In the battle against aquatic invasive species (AIS), Wisconsin is doing something right.
Thanks to programs like Clean Boats, Clean Waters, there has not been significant spread of existing AIS in the Great Lakes and Wisconsin’s inland lakes in the last few years.
Clean Boats, Clean Waters educates boaters (and users of other watercraft, like canoes and kayaks) about procedures that protect our local waters. Trained inspectors assist and interact directly with boaters at landings and other locations.
“The rate of new invasions is not increasing and our boater surveys show that boaters take prevention actions at a high rate. That shows that a lot of our aquatic invasive species prevention activities are having an impact,” said Tim Campbell, Wisconsin Sea Grant’s AIS outreach specialist.
Clean Boats, Clean Waters has been around since 2004. Wisconsin Sea Grant implements the program in partnership with the Wisconsin Department of Natural Resources and University of Wisconsin-Madison Division of Extension.
During the 2018 program season—mainly Memorial Day to Labor Day—trained inspectors checked 2,720 watercraft, an increase of 1,551 from the previous year. Roughly 97% of watercraft users were willing to speak with inspectors on site.
Three paid college student interns did the bulk of those inspections, covering numerous boat landings along the Lake Michigan shore. The experience appealed to the students because it tied in with their majors, which included sustainable management and marine biology, and because it offered an opportunity to perform environmental education work in an outdoor setting.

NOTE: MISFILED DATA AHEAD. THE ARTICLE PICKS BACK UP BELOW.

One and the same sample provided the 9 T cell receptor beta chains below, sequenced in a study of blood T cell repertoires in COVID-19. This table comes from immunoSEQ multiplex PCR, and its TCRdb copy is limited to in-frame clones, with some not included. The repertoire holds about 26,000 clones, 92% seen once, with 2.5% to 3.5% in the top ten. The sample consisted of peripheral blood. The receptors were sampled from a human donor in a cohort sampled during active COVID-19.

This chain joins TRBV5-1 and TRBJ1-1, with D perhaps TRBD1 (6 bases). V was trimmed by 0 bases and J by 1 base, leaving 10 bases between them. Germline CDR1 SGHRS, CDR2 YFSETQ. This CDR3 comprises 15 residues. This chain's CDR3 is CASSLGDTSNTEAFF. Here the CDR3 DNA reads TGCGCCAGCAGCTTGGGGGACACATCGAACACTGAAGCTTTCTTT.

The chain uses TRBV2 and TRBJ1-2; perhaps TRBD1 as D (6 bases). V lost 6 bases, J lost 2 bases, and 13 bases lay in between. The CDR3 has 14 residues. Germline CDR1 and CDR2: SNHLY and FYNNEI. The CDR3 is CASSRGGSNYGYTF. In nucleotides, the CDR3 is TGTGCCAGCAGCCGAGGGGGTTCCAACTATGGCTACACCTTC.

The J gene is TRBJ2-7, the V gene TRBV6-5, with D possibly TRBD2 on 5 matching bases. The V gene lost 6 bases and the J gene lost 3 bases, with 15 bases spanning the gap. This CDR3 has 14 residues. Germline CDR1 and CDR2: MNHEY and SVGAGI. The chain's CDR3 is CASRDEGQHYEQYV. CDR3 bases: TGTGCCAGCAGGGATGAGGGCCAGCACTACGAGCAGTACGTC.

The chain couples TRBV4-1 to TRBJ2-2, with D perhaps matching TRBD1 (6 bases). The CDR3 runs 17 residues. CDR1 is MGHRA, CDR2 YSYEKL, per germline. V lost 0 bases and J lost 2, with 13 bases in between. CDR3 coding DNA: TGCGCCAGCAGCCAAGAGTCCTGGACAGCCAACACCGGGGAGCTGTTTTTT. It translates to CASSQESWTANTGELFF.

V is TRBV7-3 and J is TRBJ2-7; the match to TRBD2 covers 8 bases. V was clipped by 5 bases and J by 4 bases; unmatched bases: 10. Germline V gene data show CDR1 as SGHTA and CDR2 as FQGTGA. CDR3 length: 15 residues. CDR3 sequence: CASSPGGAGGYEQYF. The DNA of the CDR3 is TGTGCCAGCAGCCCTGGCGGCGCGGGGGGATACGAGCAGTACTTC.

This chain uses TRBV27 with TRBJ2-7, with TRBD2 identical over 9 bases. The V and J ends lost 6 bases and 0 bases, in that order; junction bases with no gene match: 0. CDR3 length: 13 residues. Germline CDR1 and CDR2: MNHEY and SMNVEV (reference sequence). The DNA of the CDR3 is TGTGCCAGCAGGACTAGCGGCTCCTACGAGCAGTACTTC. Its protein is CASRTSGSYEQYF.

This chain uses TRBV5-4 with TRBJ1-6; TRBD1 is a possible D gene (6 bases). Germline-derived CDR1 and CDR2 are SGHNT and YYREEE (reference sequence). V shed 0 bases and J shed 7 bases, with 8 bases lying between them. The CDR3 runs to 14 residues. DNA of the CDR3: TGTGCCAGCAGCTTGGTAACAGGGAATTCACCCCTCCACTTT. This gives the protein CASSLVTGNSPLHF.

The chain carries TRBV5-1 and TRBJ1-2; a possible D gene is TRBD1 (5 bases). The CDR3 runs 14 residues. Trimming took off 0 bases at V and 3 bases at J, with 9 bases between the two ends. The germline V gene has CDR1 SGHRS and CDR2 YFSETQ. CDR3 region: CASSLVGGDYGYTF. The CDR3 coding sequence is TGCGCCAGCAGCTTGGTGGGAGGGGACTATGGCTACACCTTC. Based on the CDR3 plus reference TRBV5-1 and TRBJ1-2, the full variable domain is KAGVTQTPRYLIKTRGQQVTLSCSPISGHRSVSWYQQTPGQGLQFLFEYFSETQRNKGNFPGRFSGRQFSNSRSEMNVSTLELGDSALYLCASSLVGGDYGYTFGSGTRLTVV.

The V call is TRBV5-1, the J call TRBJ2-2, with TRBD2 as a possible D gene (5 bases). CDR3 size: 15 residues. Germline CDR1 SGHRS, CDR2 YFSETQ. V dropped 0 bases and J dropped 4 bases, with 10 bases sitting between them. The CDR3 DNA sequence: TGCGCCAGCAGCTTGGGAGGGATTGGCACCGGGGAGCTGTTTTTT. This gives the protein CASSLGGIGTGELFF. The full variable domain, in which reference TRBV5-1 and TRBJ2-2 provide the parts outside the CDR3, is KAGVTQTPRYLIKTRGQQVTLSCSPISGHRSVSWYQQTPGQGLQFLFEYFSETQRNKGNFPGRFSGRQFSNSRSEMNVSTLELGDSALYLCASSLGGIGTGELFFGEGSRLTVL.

Said Matthew Cherney, one of the 2018 inspectors, “Many of the boaters thanked me for being out and doing my job, which is pretty cool.”
Great Lakes Civilian Conservation Corps (GLCCC) members, who worked boat landings in Kenosha and Racine, performed additional inspections.
Two 2018 inspectors were able to stay on past Labor Day and engage in outreach to waterfowl hunters in late September and into October.
Looking ahead to the 2019 season, Campbell plans to sustain and grow the momentum built by this successful program.
“As long as people continue to ‘Inspect Remove Drain,’ I think the odds of seeing a new invasion [by an aquatic invasive species] are really low, and that’s very encouraging,” said Campbell, who has joint appointments with the UW-Madison Division of Extension and the Wisconsin DNR.
One of Campbell’s hopes is to lengthen the inspection season, since there are many fishing and boating opportunities that fall outside of the Memorial-to-Labor-Day window. These include nearshore salmon and trout fishing in the spring and fall.
As in 2018, there will be three main inspectors in 2019, plus the GLCCC participants.
Molly Bodde, an inspector last year who is pursuing a graduate degree in sustainable management, has moved into a part-time staff position with Wisconsin Sea Grant, where she coordinates AIS prevention activities in southeastern Wisconsin. She is based in Bristol, Wisconsin.
Her duties will grow to include oversight of this year’s Clean Boats, Clean Waters activities. “Molly will work directly with the inspectors and the GLCCC to coordinate their training, inspection efforts and data entry while also getting into the field herself for some inspections,” said Campbell.
Boaters who are interested in brushing up on responsible boating practices that prevent the spread of AIS can check out these online resources: